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Top 10 Mistakes in Project Management

written by: Ronda Bowen • edited by: Michele McDonough • updated: 1/2/2011

This article lists and describes the top 10 mistakes made by new project managers. It also gives advice on how these mistakes can be avoided.

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    Picture courtesy of Stock.xchng When we are new at our jobs, we often make unintended mistakes. One way of avoiding mistakes and saving money is to prevent mistakes before they occur. Knowledge is a benefit here. In order to help you best avoid mistakes beginning project managers make, here is a list of the ten most common mistakes, and how to avoid them.

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    1: Project Scope is Too Big

    The most common reason projects fail is a project manager bites off too big of a project scope. Large project scopes are very difficult to manage because oftentimes, they keep growing and snowballing out of control. Inexperience plays a big role in large project scope. The best way to avoid having a gigantic project scope is to brainstorm until you have the smallest manageable goals. For example, if your original project idea involves completing an overhaul of your company's data management protocol, start smaller. Start by overhauling just one target area. Trust me, it will be a large enough project.

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    2. The Schedule is Too Ambitious

    A second common pitfall for beginning project managers is the overly ambitious project schedule. What happens is that one team member falls through or one resource isn't available when needed, and the whole project snowballs into failure. A better way to plan the project schedule is to build in extra time. If you think something will take five days to complete, add some time in. The PERT formula can help you to correctly estimate how long tasks will take - and it can help you build in that much-needed "cushion" time.

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    3. The Project Doesn't Follow A Standard Project Management Methodology

    One of the easiest ways to avoid mistakes in your project is to follow a tried-and-true project management methodology such as that outlined in the PMBOK (Project Management Body of Knowledge). By getting your hands on this valuable resource (or on another project management methodology) you can reduce the likelihood of chaos in your project management process.

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    4. Communication Breakdowns Between the Project Manager and Team Members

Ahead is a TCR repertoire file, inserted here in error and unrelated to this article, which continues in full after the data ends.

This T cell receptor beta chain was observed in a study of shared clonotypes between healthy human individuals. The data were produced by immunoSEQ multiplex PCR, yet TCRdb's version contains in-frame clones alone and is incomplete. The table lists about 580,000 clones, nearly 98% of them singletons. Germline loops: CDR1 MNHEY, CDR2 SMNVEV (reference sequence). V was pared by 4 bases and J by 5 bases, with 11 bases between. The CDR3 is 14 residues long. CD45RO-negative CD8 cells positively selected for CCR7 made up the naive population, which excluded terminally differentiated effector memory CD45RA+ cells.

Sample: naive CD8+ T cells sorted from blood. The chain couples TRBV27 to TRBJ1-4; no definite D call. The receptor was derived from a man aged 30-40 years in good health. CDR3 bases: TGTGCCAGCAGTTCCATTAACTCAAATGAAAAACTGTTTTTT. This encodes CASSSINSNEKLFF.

Project managers have to be good communicators. You need to be able to receive updates from team members, keep clients informed, and help coach team members to get their tasks completed on time. One great way of avoiding this problem is to formulate a communication plan for each project.

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    5. The Risk Assessment and Management Process was Skimped On

    Let's face it, things will go wrong with your project. The important thing is that you are prepared in case of disaster. The best way to prepare for disaster is to take the time to conduct a risk assessment and form a risk management plan at the beginning of your project.

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    6. The Team Members are Not Productive

    There can be two causes to this problem. The first potential cause is that team members lack the proper training to carry out their tasks. The second potential cause is that team members do not get along well with one another or they lack cohesion as a team. Make sure that tasks are assigned to the right person for the job - and add some team building activities to your schedule at the beginning of that project.

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    7. Resources have Been Overallocated

    Sam, George, Connie, and Janet all work overtime and weekends on a regular basis. Why? Because their project manager, Rachel overallocated them. In order to finish the schedule on time, team members have to work their hardest, often costing the company money. Avoid overallocation of resources at all costs.

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    8. Not Cracking Down Hard Enough on Productivity Leaks

    When you walk past Jane, you notice that she's posting updates on FaceBook. She does this every day. When this happens, instead of scolding her, you decide to walk past. The problem is, at the end of the week, she asks for an extension. If you had nipped the problem to begin with, it wouldn't be an issue now.

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    9. Incomplete Data

    Many projects require monitoring of metrics and data. If the data is incomplete or isn't valuable enough, the project can quickly get off-track. Make sure that your metrics fit your project.

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    10. Not Saying "No"

    This happens to all of us. Someone asks you to help them out and you say, "Yes." Someone else asks you and you say, "Yes," again. Pretty soon, you have so much on your plate that the project takes a hit. Learn to say, "no" and feel good about it. The sooner you can do this, the greater your chances are of coming out ahead.

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